Abu Rayda said that the ministry's approval to transform the monastery into a children's library is intended to have a positive effect on those living nearby. In the past, neighbors believed that the shrine may have beneficial effects or cause harm; a library will be more beneficial to the community. According to him, the ministry is trying to network with relevant institutions to obtain the necessary materials, because the ministry does not have the building materials and logistical capabilities nor a special budget for restoration projects. He said that the ministry requires the institution to restore the landmark in full before signing a lease contract.

He added, "The restoration materials are expensive because they are not regular building materials; rather, they are natural materials such as clay and natural stones that are especially suited given the historical era of the site. The material is also rare and not available because the Israeli occupation prevents its entry."

The project coordinator at the IWAN Center for Architectural Conservation, Nashwa al-Ramlawi, told Al-Monitor that the choice of the shrine for restoration was based on two criteria: the paucity of archaeological sites in Deir al-Balah, and the historical and religious values of the shrine.

Ramlawi said, "The primary goal of the restoration is to preserve the architectural heritage in the sector, to raise awareness about the importance of the historical, cultural, civilizational and aesthetic value of these archaeological sites, and to train experts in restoration work through practical applications."

She emphasized that the standards used in restoration are internationally recognized standards, indicating that the shrine is architecturally distinguished by prominent arches, domes, Corinthian crowns and marble columns.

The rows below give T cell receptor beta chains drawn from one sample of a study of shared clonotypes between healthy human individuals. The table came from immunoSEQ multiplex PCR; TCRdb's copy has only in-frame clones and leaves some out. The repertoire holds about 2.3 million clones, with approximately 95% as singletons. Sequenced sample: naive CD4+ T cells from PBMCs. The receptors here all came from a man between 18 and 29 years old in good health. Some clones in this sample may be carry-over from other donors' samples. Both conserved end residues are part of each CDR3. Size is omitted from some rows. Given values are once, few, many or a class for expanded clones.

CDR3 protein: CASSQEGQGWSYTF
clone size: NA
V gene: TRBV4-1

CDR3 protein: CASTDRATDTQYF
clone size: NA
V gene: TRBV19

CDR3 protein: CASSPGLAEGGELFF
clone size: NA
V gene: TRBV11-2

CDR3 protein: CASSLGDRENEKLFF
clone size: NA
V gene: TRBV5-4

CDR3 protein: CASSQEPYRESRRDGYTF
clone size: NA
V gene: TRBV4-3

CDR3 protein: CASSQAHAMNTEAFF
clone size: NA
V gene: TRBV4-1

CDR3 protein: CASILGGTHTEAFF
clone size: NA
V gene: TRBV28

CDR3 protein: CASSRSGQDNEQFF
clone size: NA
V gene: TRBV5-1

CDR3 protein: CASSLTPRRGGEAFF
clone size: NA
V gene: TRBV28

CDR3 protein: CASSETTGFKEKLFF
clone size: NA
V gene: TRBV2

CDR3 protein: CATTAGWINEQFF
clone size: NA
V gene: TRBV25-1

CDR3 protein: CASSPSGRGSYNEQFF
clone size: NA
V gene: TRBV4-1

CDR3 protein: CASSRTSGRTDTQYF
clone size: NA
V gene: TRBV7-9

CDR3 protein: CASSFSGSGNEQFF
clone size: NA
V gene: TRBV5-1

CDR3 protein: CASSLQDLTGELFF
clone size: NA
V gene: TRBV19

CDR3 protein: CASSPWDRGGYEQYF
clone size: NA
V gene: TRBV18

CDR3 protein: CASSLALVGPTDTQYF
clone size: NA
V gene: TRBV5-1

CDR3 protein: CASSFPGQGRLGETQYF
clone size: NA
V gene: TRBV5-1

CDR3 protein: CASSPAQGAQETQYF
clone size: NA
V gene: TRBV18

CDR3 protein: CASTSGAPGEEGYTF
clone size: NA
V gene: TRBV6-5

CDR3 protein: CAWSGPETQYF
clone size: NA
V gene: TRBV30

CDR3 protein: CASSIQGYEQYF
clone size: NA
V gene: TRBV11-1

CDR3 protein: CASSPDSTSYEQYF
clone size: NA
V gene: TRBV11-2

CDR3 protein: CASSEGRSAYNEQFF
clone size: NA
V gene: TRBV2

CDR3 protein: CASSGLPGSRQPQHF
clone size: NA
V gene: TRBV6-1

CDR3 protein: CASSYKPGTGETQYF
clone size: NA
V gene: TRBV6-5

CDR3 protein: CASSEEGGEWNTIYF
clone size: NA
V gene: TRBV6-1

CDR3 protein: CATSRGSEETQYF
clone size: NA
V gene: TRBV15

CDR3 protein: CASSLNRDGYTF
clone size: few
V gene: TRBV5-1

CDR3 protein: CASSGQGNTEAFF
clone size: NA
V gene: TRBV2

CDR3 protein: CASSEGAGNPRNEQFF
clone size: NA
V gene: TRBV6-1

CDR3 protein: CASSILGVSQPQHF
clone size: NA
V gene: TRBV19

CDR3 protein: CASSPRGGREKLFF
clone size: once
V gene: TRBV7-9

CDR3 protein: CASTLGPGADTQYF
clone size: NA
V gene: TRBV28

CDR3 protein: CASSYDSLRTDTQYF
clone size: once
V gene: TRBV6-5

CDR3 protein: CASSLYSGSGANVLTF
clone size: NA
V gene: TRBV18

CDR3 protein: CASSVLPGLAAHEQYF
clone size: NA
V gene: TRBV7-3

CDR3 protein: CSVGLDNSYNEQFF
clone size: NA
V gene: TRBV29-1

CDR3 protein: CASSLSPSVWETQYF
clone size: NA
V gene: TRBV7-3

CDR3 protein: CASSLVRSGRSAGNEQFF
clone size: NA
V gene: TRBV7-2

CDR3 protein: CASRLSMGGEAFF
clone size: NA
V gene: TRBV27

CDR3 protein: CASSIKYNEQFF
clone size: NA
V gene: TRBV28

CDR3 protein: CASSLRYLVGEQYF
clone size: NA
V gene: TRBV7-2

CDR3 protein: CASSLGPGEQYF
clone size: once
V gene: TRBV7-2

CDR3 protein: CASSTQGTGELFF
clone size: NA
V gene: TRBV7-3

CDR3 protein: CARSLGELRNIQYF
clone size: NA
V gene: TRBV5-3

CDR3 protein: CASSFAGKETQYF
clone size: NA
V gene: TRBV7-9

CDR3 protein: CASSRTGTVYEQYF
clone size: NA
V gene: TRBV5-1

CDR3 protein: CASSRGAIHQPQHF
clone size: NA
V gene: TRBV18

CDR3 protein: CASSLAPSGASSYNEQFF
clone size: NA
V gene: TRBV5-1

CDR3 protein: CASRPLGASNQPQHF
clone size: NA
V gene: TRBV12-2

Even though the site is built with natural materials like stone, sandy clay and limestone, the construction style of the basement is quite different from that of the upper floor. This is because the two floors were built in different time periods.

Regarding the materials used in the restoration, Ramlawi said that they are natural materials such as "clay, white cement, coal, sand, natural stone and distilled water." Hence, the project was halted last month when the Israeli authorities blocked the entry of construction materials.

She added, "We are facing many difficulties due to lack of specialized competencies in restoration work and the lack of projects that deal with archaeological sites, because most projects in the sector are relief and development projects."

Ramlawi further explained that the structural problems of the archaeological sites in the sector — involving high moisture, salt, cracks and leaks — are leading to structural fracturing and the collapse of part of the building's structure.

The Khodr Monastery in Deir al-Balah is one of two monasteries in the Gaza Strip, the other being St. Hilarion Monastery in the Nuseirat refugee camp. Gaza is also home to two churches, namely the Church of Saint Porphyrius in Zeitoun neighborhood and the Byzantine church located in Jabalia.

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Found in: reconstruction, monastery, library, israeli blockade, gaza strip, architecture, archaeology

Entsar Abu Jahal is a Palestinian journalist covering current events. She is currently pursuing a master's in journalism and works with several local and Arab journals, as well as various local stations.